Clearly, we need a range of leader thicknesses to ensure that the fly is able to be cast out and then to "swing" correctly in the current. So using Maxima as the standard for the puprose of comparing leaders, we would tend to use all strengths from about 30lb in Spring/late Autumn down to about 8lb leader material and the length will range from about 3-4ft for a real heavy copper/tungsten fly up to around a tapered 15ft leader for a small fly.

    Spey lines and Shooting Heads seem to be the most popular types of lines here with 9/10 and 10/11 being the normal lines for a 14 -15ft rod. Skagit lines are used but not widespread - yet. They can make a bit of a splash if mis-cast

    We tend to use 2-3 different rods over the course of our season

    1) A 14-15-16 ft rod rated 9/10, 10/11 or 11/12 although some use up to 18ft for specialist Shooting Head casting of 50yds or more on the lower River Tay

    2) A lighter 12-13 or 14ft ft rod rated 8/9 approx for summer fishing; and

    3) a rod for low water of around 10ft rated #7/8 approx

    I understand your season to be all year apart from May-June and that one rod may well do you all season long.

    If you are going to use or stick Spey Casting as your principal method of delivering fluffly tube flies like the Intruder series (with a single hook) I do not think the size is a real issue as once the fly gets wet, weight is not such an issue. Is the leader the correct length and thickness to allow a nice turnover may be a more appropriate question to consider.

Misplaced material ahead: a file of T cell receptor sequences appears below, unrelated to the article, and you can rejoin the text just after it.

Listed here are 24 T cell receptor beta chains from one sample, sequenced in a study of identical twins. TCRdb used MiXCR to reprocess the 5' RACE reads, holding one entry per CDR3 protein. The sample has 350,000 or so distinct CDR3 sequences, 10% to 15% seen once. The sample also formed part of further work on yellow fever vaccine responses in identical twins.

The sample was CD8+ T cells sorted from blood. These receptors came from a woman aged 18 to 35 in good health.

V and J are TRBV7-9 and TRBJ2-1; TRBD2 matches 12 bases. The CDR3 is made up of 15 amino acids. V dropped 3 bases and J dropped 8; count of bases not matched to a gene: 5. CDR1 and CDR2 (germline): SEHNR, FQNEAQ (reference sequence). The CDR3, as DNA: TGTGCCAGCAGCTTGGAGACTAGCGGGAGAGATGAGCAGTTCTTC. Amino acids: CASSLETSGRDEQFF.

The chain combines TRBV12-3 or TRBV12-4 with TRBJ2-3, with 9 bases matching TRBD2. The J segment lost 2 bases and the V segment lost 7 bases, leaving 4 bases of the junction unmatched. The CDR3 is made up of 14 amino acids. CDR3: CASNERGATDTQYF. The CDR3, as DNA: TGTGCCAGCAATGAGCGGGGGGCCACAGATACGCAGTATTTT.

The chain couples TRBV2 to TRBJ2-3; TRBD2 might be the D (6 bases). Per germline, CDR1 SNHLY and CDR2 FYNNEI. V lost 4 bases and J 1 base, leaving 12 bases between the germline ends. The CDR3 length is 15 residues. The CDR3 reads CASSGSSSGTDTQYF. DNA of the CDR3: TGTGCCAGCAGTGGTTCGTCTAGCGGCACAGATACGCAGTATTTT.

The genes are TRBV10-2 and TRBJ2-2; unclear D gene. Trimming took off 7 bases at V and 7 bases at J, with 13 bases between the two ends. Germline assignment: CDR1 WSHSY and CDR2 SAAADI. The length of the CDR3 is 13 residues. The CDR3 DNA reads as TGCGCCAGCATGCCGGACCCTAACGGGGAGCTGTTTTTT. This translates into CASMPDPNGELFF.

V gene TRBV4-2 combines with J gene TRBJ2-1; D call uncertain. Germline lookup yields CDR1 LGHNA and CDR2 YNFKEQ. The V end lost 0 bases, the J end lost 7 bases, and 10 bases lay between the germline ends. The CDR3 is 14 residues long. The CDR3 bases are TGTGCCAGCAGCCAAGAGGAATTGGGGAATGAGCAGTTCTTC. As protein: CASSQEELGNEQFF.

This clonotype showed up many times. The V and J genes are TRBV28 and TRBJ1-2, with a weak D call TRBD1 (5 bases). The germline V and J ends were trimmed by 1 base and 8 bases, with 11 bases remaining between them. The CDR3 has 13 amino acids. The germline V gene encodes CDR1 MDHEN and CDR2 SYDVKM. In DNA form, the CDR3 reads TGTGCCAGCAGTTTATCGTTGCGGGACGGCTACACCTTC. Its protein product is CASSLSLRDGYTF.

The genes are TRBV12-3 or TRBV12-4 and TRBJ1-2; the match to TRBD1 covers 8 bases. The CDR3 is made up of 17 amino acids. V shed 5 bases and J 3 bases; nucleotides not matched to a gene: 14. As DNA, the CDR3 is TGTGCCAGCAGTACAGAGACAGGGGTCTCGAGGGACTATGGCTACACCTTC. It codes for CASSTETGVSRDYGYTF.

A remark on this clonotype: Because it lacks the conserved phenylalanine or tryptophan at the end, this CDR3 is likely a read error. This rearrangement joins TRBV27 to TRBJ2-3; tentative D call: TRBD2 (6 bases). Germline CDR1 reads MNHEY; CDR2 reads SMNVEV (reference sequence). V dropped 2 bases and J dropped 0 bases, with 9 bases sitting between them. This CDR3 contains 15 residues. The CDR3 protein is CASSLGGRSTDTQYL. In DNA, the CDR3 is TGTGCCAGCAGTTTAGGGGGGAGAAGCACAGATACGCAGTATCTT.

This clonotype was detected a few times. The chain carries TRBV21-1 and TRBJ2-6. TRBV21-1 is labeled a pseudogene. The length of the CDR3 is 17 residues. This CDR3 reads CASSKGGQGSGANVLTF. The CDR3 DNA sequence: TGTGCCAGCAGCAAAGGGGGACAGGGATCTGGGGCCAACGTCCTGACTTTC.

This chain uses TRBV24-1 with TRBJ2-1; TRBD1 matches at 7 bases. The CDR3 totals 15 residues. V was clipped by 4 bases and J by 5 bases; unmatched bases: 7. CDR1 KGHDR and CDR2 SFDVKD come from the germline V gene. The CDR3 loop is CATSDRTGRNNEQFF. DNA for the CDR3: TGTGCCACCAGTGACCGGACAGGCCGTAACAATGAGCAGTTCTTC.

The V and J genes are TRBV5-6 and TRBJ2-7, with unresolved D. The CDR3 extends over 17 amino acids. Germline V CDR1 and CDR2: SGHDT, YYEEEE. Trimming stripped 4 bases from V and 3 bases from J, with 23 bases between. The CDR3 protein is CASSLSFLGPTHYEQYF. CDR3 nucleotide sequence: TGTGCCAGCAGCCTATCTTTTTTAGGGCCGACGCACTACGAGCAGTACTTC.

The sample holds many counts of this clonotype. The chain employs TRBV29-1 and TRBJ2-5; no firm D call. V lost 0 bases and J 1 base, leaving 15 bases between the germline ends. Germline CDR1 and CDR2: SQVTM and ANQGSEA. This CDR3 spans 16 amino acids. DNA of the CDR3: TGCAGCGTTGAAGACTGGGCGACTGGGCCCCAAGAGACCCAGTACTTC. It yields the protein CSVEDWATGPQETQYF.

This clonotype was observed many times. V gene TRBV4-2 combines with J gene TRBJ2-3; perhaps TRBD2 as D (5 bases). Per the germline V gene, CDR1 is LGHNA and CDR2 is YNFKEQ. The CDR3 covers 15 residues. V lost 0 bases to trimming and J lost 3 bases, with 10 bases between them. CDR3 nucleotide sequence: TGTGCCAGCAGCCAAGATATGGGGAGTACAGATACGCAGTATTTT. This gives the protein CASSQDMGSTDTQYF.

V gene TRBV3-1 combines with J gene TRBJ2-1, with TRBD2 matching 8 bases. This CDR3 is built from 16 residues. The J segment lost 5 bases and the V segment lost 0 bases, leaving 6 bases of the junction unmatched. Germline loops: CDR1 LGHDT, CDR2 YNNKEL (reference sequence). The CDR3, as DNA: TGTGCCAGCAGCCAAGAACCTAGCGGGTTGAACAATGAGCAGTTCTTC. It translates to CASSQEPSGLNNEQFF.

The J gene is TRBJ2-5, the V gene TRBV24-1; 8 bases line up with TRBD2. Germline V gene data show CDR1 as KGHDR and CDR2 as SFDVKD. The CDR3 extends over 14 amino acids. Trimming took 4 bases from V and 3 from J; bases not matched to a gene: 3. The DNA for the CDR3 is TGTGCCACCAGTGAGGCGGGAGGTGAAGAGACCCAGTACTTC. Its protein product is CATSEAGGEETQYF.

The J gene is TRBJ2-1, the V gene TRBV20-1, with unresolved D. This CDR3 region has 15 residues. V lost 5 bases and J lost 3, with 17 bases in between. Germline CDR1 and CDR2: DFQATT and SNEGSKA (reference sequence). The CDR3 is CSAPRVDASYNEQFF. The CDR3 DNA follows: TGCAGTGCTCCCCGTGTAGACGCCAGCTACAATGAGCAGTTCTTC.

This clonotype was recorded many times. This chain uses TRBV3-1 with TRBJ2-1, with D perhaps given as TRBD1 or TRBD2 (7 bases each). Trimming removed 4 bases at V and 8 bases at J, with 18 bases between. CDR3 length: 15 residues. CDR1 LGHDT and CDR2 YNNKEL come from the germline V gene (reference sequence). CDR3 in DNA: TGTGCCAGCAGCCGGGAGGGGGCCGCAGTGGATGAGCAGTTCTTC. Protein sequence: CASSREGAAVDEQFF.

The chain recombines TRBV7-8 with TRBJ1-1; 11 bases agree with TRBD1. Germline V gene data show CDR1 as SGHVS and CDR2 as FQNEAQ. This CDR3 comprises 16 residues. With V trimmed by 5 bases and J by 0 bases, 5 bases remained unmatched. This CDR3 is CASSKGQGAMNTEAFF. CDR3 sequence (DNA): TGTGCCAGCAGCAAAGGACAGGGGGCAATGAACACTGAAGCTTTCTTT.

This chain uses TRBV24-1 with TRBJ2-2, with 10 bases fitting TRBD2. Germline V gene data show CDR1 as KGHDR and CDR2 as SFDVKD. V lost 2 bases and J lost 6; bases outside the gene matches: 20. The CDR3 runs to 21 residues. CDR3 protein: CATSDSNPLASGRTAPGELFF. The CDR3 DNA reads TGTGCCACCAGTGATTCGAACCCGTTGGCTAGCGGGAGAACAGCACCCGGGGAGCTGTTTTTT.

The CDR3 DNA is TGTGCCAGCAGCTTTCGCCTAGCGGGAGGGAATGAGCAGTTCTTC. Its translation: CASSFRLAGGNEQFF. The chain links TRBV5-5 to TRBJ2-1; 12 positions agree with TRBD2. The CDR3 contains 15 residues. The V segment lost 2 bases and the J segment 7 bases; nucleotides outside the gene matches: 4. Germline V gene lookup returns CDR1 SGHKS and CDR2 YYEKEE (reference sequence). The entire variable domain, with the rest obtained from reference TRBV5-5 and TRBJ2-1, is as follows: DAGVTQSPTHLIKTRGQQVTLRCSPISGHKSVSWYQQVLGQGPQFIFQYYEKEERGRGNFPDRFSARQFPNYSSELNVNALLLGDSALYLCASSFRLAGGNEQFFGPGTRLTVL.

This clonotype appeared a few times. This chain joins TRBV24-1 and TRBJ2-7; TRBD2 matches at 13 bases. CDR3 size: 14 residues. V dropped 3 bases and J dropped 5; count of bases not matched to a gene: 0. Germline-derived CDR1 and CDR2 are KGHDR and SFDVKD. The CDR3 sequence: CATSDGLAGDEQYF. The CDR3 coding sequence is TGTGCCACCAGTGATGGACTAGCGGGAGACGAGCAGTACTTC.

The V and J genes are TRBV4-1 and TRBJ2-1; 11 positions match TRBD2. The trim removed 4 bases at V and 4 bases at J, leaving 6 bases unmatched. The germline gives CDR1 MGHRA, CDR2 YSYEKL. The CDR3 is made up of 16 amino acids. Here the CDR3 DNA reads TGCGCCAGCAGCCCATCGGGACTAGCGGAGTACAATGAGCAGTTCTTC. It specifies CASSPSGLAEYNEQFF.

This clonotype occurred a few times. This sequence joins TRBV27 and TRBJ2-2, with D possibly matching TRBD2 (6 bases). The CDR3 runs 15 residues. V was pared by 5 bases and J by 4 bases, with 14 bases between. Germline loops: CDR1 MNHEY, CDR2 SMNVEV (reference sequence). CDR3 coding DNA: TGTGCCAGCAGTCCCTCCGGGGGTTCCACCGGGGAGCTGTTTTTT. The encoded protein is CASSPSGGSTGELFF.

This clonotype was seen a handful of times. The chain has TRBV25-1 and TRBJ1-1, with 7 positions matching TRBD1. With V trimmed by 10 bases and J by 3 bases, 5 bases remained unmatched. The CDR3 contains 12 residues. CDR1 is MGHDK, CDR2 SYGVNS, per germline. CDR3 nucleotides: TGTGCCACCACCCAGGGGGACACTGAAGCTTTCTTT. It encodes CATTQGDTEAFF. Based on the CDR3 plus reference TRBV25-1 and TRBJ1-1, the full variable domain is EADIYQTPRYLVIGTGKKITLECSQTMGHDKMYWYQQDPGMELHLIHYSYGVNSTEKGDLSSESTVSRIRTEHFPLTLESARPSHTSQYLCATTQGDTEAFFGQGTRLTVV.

I do not know if you are a "traditional" or "modern" style of Speycaster. However, from my own experience of Salmon Fly rods, i would say that most of the ones made now are so good compared to the ones of 20-30 years ago. The longer rods weigh so little and the extra length of ,say, a 14ft rod compared to a 12ft rod gives you better line control, helps gain extra distance as well keeping a fish under control.

    Don't be put off a longer rod without trying it first and making your own mind up.A Spey Clave is the best place to help you reach a decision

    What actual make/brand of rod you pick is up to you and your budget. it is often the finish on a rod that "does it" for some anglers. it is impossible to be definitve about which is "best" or even "best Value" All I would say in conclusion is that there are many good rods in Europe costing less than $200 and there are ones that cost up to $1200 -$1500 I would not fish with!

    humber123

  8. #8
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    fyshstykr

    Reflecting again on what I wrote above, I would be very happy fishing your waters with my rather elderly Daiwa 13ft #8/9 Amorphous Whisker Fibre rod.

    Near 20 year old, I think it would do all you require from a rod. They sometimes come up secondhand or on Ebay etc. They are incredibly tough but also a true "Spey" rod.

    Good rod for a learner/improver to use for a season or two before buying the rod of a lifetime

    How do I define a true "Spey" rod?

    One where the Butt bends a bit when you place it over your thigh and press down either end. That is a Progressive action and you cannot go wrong with that action for just about all your fishing (except maybe Skagit)

    Hope all this helps you in the quest for a suitable rod

    humber123